The company said it won't use data from photos for any other objective but to match it with images in its catalog. You can use a VPN to get Google to think you're in the US if you really want to try.
It's as simple as scrolling down until you see the "Is your portrait in a museum?" box.
Though anyone can download and use the Google Arts & Culture app, the new feature is now region locked to U.S. and not available in India and other countries.
That's thanks to a certain feature, called "Is your portrait in a museum?", which uses facial recognition technology to couple a selfie with a portrait from a famous art gallery. However, do not open the app immediately after downloading. Though users in most of the United States can happily match their selfies to Google's art database, anyone in Texas and IL is left out for now.
Though the Google Arts & Culture app has been available since 2016, the find-your-art-lookalike feature was released with its latest update in mid-December. Boom. You've got portraits. We're hopeful this Google is just refining this experiment before it launches across the country - but the fine art selfie craze could be over before everyone has access. Me too. Couldn't find the face matching thing?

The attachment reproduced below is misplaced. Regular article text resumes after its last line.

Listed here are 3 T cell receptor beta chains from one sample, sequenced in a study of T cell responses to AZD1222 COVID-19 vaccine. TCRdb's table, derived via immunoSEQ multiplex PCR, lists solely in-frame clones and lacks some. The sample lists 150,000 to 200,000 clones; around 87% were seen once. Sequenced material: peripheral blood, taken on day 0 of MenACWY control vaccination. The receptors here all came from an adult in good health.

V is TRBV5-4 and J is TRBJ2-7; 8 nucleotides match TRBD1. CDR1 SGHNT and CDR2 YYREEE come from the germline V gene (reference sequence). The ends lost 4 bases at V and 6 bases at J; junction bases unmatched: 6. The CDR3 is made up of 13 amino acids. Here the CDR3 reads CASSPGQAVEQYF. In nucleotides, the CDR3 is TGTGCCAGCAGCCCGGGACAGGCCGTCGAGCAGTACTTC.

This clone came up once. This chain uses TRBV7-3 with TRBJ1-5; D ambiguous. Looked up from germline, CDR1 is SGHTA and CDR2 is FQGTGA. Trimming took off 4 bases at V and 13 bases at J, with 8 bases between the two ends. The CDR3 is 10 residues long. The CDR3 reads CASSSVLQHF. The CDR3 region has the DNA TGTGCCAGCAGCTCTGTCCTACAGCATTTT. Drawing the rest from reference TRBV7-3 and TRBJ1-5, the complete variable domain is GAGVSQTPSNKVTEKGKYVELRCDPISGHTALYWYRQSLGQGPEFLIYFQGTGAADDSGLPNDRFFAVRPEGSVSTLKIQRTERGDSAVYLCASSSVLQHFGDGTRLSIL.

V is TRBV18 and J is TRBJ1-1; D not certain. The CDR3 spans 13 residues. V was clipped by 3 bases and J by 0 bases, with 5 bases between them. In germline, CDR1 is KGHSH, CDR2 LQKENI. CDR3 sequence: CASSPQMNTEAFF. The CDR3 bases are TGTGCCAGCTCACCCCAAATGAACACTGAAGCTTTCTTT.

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As you can see here, the main interface of the Google Arts & Culture selfie comparison tool is a selfie camera.
You can tell the app is analyzing your face because of the various colored lines animating all over the screen, and because it's gone black and white. For instance, when Hyperallergic provided it with a picture of Leonardo da Vinci's Mona Lisa, it matched it with a portrait by Giovanni Antonio Boltraffio, the contemporaneous Milanese painter to whom "Salvator Mundi" has been attributed by some - maybe the algorithm knows more than its letting on.
Celebrities are getting in on the fun as well.
The feature appeared roughly a month ago, but first went unnoticed due to the lack of promotion.